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Wednesday, 29 September 1971
Page: 1656

Mr LYNCH (Flinders) (Minister for Labour and National Service) - in reply - The honourable member for Reid (Mr Uren) said in this House tonight that he was sick to death of what he called the 'hypocrisy of this Government'. I want to say to the honourable member for Reid and to other honourable gentlemen opposite that we on this side of the House - and, I believe, the Australian people - are sick to death of the hypocrisy which characterises the Australian Labor Party's policy on defence. Honourable members opposite talk about a defence policy for Australia. They say inside and outside this House that they are interested in defence, but by their very words they are condemned as a party which is prepared to sacrifice the defence security of Australia. What responsible party in this Parliament would be moving an amendment to seek the abolition of national service from 1st January of next year? Have not honourable members opposite considered the consequences which would result from such an action? Have they considered the size of the Australian Army which would result in those circumstances? They have failed to sustain their case, and I believe that they have failed to convince the Australian people.

I want to say in brief reply tonight that this debate has been wide-ranging and lengthy. Two Ministers, an Assistant Minister and Government supporters who have made a particular study of defence matters and, of course, the Opposition's defence spokesman have participated in the debate and have provided what I believe to be a very comprehensive coverage of the major issues which face Australia and this Parliament in this debate. The debate has been, moreover, I believe, an important one in demonstrating once again the very clear difference between both sides of this House on an issue fundamental not only to Australia but also to any other country. As my colleague the honourable member for Berowra (Mr Hughes) put it, the issue is the making of proper provision for the defence of this country against external aggression. Therefore, let me briefly focus attention on several key points.

In their efforts to fill the vacuum that is Opposition policy on this important aspect of national defence, Labor Party speakers, to a man, have accepted the need - to use their own words - for an adequate Army as part of our defence capability. But again, as the honourable member for Berowa has pointed out, not one has gone so far as to say that an Army of the present volunteer element, 28,000 men, would meet our defence requirements. The Deputy Leader of the Opposition (Mr Barnard) in fact spent some time in proposing ways in which, in the absence of national service, the short fall between the present level of volunteers and what he evidently regards as a force of an adequate size could be made up. But despite this, the Opposition proposes that the national service scheme should be discontinued from 1st January next year - that is, within a period of 3 months - which would precisely reduce the Army to the volunteer element, an immediate reduction of 30 per cent.

If the Opposition, the supposedly alternative Government, is serious in its proposal, it is nothing less than irresponsible. Or is this another example of the Parliamentary Labor Party being required to act out a role in this House and to align its - proposals with the pressures and directions of some sectional or extreme views which originate somewhere in the depths of the non-parliamentary machine? Is it another example of the fiasco in Victoria of recent days involving the President of the State branch of the ALP - that man of continuing episodic interest - and others with him in their support for those dissident elements which wish to challenge one of the basic premises of any community, the maintenance of law and order?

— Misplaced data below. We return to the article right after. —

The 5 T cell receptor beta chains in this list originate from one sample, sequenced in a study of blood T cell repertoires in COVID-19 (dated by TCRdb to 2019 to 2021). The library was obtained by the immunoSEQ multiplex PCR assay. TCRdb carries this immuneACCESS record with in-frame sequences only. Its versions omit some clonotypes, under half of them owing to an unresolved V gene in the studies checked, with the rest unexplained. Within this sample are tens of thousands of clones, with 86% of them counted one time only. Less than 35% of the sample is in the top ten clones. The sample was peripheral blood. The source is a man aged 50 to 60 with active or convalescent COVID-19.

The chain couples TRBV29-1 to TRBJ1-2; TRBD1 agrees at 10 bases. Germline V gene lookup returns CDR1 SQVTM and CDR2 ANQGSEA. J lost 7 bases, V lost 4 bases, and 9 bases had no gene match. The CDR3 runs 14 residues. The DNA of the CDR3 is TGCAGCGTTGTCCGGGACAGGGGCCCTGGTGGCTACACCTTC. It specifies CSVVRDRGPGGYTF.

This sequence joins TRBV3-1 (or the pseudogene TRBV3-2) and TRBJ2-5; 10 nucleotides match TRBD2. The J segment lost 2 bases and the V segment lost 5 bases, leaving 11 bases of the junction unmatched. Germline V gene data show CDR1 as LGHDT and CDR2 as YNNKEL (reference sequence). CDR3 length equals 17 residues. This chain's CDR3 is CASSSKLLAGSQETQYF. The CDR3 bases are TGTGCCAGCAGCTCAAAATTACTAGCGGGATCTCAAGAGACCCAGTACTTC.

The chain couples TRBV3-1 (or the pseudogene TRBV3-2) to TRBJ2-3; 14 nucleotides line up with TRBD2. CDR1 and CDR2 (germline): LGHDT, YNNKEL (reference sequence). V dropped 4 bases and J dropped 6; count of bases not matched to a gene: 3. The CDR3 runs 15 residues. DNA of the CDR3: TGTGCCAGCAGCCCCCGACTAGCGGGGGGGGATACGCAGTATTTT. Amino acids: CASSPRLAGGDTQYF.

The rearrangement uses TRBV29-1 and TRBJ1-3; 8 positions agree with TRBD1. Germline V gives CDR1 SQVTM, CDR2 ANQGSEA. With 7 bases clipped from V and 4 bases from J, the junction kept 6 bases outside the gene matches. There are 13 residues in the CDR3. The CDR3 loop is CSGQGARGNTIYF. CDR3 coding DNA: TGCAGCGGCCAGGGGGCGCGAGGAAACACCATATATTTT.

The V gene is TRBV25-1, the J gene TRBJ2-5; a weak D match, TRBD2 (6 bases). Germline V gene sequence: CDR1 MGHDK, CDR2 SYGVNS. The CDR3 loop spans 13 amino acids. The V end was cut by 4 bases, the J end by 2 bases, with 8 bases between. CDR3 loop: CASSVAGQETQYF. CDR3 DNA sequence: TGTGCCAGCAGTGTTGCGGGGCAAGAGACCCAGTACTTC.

The reasoning behind the Opposition's line of approach has been basically that as there is no immediate threat to Australia so there is no need for national service. The present national service scheme does not fit into a context of total mobilisation for war and it is not because of Vietnam, as some Opposition speakers have insisted on claiming, even though they know that national servicemen will no longer be required to serve in that part of the world. It is rather one aspect, an important aspect, of the effort expended in this country with regard to long term national security by seeking to maintain effective defence forces on a permanent, continuing basis, in particular by enabling the maintenance of an army of a size consistent with a permanent and continuing defence capability.

The major component of the manpower necessary to achieve national security objectives, of course, is obtained by volunteer recruitment. The Navy and the Air Force are all-volunteer forces. On the other hand, the men needed to maintain the essential strength - and I say this quite bluntly - of a standing army in peace time have to be obtained by other means to ensure an army of the size we need.

Honourable members on both sides of the House will know of the substantial efforts which have been made to attract enough volunteers, to which my colleague the Minister for Defence (Mr Fairbairn) has referred in detail, but it has not proven possible to attract sufficient volunteers to give us an army of sufficient size. This is the context of national service and why the Government believes its continuance at this time is so essential. The Government decisively rejects the case put forward by the Opposition.

Question resolved in the affirmative.

Bill read a second time.


Clauses 1 to 3 - by leave - taken together, and agreed to.

Proposed new clause 3a.

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